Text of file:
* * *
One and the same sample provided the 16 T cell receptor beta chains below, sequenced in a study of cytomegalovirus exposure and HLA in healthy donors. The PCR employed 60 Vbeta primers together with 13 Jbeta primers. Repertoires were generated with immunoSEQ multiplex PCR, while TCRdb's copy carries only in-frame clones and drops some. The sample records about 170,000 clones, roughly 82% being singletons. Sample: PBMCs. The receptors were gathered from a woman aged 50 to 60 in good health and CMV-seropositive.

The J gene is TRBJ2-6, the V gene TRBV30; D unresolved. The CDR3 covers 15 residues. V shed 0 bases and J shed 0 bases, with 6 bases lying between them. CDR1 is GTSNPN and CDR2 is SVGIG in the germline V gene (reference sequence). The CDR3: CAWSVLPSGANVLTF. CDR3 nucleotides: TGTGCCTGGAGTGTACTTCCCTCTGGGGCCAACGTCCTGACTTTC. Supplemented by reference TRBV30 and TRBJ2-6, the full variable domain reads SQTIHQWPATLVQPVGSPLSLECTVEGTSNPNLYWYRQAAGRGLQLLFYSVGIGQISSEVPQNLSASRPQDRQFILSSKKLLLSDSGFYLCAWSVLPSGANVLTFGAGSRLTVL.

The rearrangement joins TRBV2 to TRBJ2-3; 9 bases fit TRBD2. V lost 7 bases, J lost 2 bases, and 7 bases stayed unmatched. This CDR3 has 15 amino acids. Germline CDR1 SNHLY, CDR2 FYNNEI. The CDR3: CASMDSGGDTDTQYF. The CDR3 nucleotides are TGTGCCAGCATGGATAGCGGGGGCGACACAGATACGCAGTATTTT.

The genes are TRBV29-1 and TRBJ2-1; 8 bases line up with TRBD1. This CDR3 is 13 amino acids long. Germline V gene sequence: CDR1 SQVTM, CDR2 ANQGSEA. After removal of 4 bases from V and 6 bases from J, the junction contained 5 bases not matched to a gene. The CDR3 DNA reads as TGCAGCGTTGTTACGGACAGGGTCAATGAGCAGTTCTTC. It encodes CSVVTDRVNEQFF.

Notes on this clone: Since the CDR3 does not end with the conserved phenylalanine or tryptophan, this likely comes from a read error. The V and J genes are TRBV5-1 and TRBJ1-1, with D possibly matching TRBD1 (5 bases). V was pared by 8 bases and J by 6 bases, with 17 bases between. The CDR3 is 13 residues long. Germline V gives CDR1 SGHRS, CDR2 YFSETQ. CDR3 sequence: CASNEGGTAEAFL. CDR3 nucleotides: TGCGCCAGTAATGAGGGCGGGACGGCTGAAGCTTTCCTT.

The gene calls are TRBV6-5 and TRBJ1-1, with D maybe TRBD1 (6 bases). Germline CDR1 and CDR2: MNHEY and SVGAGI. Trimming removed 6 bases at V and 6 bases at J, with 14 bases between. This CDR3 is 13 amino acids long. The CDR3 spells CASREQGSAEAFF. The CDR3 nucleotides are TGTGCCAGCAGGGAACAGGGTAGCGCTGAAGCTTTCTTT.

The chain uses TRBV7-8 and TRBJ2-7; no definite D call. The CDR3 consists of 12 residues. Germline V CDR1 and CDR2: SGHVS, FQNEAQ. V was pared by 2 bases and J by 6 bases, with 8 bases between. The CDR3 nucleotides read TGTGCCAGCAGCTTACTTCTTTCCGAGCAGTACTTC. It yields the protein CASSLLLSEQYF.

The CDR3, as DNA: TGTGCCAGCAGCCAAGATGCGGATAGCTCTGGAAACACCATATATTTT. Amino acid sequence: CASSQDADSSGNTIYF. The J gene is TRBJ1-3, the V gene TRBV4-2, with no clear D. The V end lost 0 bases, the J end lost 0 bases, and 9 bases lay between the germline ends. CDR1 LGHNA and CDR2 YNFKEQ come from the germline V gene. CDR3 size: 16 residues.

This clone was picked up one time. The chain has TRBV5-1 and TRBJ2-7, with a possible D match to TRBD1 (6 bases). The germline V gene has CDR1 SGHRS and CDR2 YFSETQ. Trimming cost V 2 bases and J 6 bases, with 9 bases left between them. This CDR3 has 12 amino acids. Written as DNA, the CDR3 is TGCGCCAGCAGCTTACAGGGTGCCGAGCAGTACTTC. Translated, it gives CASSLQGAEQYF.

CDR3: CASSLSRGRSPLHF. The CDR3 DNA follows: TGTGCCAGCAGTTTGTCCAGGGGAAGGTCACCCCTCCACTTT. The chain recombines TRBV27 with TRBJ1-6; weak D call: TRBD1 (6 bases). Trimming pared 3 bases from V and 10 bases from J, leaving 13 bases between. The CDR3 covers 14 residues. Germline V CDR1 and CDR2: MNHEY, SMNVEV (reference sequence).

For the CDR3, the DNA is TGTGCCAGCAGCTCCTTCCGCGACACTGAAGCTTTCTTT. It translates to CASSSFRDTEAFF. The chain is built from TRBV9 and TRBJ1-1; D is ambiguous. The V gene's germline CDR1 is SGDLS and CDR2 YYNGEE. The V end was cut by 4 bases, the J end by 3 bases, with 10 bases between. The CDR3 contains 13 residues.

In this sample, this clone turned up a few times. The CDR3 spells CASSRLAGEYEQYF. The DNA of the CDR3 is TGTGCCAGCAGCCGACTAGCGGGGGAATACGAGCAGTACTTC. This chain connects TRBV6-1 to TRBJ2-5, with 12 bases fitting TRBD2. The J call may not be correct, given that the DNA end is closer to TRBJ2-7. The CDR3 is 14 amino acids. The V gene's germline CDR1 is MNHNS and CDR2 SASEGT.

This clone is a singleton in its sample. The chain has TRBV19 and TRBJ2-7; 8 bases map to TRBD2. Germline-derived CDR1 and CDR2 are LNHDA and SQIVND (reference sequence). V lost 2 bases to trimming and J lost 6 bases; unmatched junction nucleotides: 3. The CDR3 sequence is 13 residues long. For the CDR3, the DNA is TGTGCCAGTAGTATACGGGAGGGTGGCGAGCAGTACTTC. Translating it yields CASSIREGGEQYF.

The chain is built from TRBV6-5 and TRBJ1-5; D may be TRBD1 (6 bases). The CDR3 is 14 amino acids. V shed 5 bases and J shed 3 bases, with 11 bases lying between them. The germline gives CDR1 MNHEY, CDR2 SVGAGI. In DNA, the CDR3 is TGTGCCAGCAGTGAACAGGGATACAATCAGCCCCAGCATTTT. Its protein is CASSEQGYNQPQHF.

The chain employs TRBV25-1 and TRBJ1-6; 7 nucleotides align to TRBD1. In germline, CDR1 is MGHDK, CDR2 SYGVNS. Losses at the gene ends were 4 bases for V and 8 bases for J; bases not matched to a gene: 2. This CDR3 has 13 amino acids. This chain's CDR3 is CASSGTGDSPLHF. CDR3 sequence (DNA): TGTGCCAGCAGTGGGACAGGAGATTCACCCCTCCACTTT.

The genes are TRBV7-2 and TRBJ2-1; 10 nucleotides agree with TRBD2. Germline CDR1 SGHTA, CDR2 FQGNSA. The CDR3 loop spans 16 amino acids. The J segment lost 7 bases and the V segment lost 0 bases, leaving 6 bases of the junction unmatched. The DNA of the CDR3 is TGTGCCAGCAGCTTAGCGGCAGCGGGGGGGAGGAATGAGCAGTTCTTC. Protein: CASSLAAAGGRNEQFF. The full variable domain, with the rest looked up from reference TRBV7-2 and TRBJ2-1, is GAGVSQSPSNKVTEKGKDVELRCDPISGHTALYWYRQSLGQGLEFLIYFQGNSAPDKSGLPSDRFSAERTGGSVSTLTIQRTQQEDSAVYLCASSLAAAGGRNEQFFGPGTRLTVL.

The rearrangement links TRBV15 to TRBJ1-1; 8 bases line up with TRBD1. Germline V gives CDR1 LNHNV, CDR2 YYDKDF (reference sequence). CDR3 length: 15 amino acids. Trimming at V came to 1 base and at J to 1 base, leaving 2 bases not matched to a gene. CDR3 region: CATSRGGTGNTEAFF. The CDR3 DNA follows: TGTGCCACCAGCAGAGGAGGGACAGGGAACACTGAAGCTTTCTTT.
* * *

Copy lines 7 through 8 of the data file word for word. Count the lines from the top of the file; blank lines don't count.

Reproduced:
The chain uses TRBV7-8 and TRBJ2-7; no definite D call. The CDR3 consists of 12 residues. Germline V CDR1 and CDR2: SGHVS, FQNEAQ. V was pared by 2 bases and J by 6 bases, with 8 bases between. The CDR3 nucleotides read TGTGCCAGCAGCTTACTTCTTTCCGAGCAGTACTTC. It yields the protein CASSLLLSEQYF.

The CDR3, as DNA: TGTGCCAGCAGCCAAGATGCGGATAGCTCTGGAAACACCATATATTTT. Amino acid sequence: CASSQDADSSGNTIYF. The J gene is TRBJ1-3, the V gene TRBV4-2, with no clear D. The V end lost 0 bases, the J end lost 0 bases, and 9 bases lay between the germline ends. CDR1 LGHNA and CDR2 YNFKEQ come from the germline V gene. CDR3 size: 16 residues.